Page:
The tricyclic system
The piperazine ring
The aromatic ring
The imidazole ring
It acts as a transition-state isostere.
It binds to the zinc ion cofactor.
It binds to a binding sub pocket in the active site.
It acts as a steric shield.
All three nitrogens are fully ionised
All three nitrogens are not ionised at all
The side chain nitrogen is fully ionised and the heterocyclic nitrogens are not ionised
The side chain nitrogen and one of the heterocyclic nitrogens are fully ionised
There is a binding region for the imidazole ring of histamine analogues which is common for agonists and antagonists.
There is a binding region which interacts ionically with the α-nitrogen of histamine and results in agonist activity.
There is a binding region further away from the imidazole ring that produces an antagonist effect if occupied.
The α-nitrogen of histamine can only bind to the agonist binding region while the guanyl group of Nα-guanylhistamine can only bind to the antagonist binding region.
It established the existence of H2-receptors
It was a good antagonist at H2 receptors with only weak partial agonist activity
It inhibited gastric acid release from parietal cells
It indicated that binding to the antagonist binding region involved hydrogen bonding and not ionic bonding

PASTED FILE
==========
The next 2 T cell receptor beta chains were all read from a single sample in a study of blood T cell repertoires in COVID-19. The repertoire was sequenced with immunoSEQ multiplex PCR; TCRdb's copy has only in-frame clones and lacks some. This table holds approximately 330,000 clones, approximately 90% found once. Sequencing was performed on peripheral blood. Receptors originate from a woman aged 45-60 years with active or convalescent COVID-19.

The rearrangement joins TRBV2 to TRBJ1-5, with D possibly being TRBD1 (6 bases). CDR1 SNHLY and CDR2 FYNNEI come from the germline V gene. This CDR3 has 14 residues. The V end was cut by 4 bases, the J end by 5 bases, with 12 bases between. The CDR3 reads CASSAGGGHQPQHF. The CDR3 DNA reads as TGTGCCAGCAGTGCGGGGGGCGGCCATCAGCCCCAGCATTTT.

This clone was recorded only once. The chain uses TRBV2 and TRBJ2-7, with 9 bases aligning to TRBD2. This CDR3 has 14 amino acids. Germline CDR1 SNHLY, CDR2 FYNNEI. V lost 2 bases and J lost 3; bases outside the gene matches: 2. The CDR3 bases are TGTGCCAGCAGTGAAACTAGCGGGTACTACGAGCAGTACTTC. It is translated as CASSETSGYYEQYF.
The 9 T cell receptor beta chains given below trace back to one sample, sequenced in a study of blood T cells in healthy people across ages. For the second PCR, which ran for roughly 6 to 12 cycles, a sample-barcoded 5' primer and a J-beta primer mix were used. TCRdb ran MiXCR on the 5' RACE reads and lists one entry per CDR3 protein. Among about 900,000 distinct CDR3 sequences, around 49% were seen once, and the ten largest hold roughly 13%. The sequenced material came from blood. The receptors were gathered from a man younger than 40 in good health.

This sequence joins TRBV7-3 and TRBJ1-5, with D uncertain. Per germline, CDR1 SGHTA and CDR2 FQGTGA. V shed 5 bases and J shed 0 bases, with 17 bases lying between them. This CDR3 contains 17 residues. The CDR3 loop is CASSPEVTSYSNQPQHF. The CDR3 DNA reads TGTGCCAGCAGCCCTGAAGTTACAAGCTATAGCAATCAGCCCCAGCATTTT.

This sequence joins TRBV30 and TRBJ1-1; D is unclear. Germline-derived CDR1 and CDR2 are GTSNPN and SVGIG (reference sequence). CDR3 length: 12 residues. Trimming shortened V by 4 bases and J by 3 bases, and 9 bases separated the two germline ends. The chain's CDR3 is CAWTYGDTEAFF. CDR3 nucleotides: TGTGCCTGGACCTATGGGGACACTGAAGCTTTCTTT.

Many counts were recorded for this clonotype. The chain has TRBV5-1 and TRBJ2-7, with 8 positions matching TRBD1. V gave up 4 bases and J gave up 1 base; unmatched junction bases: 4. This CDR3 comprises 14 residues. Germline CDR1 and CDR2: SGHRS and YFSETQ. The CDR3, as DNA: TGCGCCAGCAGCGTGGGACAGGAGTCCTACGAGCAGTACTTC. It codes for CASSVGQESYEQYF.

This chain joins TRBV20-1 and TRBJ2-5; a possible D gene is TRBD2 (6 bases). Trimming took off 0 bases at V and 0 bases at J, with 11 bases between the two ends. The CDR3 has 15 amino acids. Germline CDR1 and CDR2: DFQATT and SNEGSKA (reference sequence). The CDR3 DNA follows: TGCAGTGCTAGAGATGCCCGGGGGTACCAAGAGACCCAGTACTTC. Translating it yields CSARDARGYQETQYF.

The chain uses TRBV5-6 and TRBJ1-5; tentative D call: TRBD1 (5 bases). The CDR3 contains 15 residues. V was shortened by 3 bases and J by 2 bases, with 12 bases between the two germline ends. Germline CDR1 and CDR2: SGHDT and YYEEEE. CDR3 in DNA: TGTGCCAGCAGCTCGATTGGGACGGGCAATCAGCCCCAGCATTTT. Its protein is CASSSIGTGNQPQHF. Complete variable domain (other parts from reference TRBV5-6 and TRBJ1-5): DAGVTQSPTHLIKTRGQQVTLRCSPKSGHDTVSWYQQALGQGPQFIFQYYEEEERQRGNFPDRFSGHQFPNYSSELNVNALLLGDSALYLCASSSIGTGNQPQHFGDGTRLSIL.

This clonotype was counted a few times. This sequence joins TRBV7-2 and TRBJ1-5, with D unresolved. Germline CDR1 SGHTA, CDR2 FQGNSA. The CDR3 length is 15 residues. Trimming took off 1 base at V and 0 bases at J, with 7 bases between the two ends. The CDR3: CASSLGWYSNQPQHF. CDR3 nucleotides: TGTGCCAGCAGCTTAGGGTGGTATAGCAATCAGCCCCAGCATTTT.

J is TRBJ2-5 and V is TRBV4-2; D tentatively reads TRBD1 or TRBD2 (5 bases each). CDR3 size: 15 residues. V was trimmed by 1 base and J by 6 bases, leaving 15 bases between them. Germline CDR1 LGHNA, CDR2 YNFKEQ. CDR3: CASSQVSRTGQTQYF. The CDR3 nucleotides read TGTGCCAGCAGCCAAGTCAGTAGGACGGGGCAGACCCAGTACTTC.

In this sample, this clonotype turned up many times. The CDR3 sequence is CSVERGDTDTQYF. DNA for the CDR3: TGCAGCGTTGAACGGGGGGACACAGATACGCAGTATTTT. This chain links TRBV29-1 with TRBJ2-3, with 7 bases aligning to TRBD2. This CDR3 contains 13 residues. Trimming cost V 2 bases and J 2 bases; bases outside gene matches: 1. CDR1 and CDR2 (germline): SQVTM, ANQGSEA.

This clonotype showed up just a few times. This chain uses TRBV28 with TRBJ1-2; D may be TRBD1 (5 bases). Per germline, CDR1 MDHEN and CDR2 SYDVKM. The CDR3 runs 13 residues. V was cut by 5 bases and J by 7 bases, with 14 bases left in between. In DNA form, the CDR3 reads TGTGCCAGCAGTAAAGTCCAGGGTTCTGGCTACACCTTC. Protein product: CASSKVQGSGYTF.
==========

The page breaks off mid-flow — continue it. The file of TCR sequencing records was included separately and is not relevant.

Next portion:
It introduced an extra binding interaction
It stabilised the molecule
It increased the percentage population of the active heterocyclic tautomer
It prevented ionisation of the terminal functional group
To block metabolism at that region of the heterocyclic ring
To introduce a group which would be metabolised in a predictable fashion
To introduce an electron withdrawing group on the heterocyclic ring to reduce the chance of ionisation
To introduce an electron donating group on the heterocyclic ring to favour the active tautomer
To introduce a basic group which could ionise and allow ionic interactions with the binding region.
To replace an unnatural functional group with a naturally occurring group in order to reduce side effects.
To increase the number of hydrogen bond donors present to acquire extra binding interactions.
To change the geometry and stereochemistry of the functional group such that it fitted the binding region more closely.
It is an electron donating group and increases the basicity of the functional group such that it protonates and becomes ionised.
It is an electron withdrawing group and increases the basicity of the functional group such that it protonates and becomes ionised.
It is an electron donating group and decreases the basicity of the functional group such that it does not become protonated and remains un-ionised.
It is an electron withdrawing group and decreases the basicity of the functional group such that it does not become protonated and remains un-ionised.
A and B
A and C
B and D
A and D
EZ and ZE. It proved the chelation theory of hydrogen bonding.
EZ and ZZ. It established that there was only one hydrogen bonding interaction with the receptor in this region.
EE and ZZ. It established that there were two hydrogen bonding interactions to different groups within the same binding region.
EE and ZE. No conclusions could be drawn.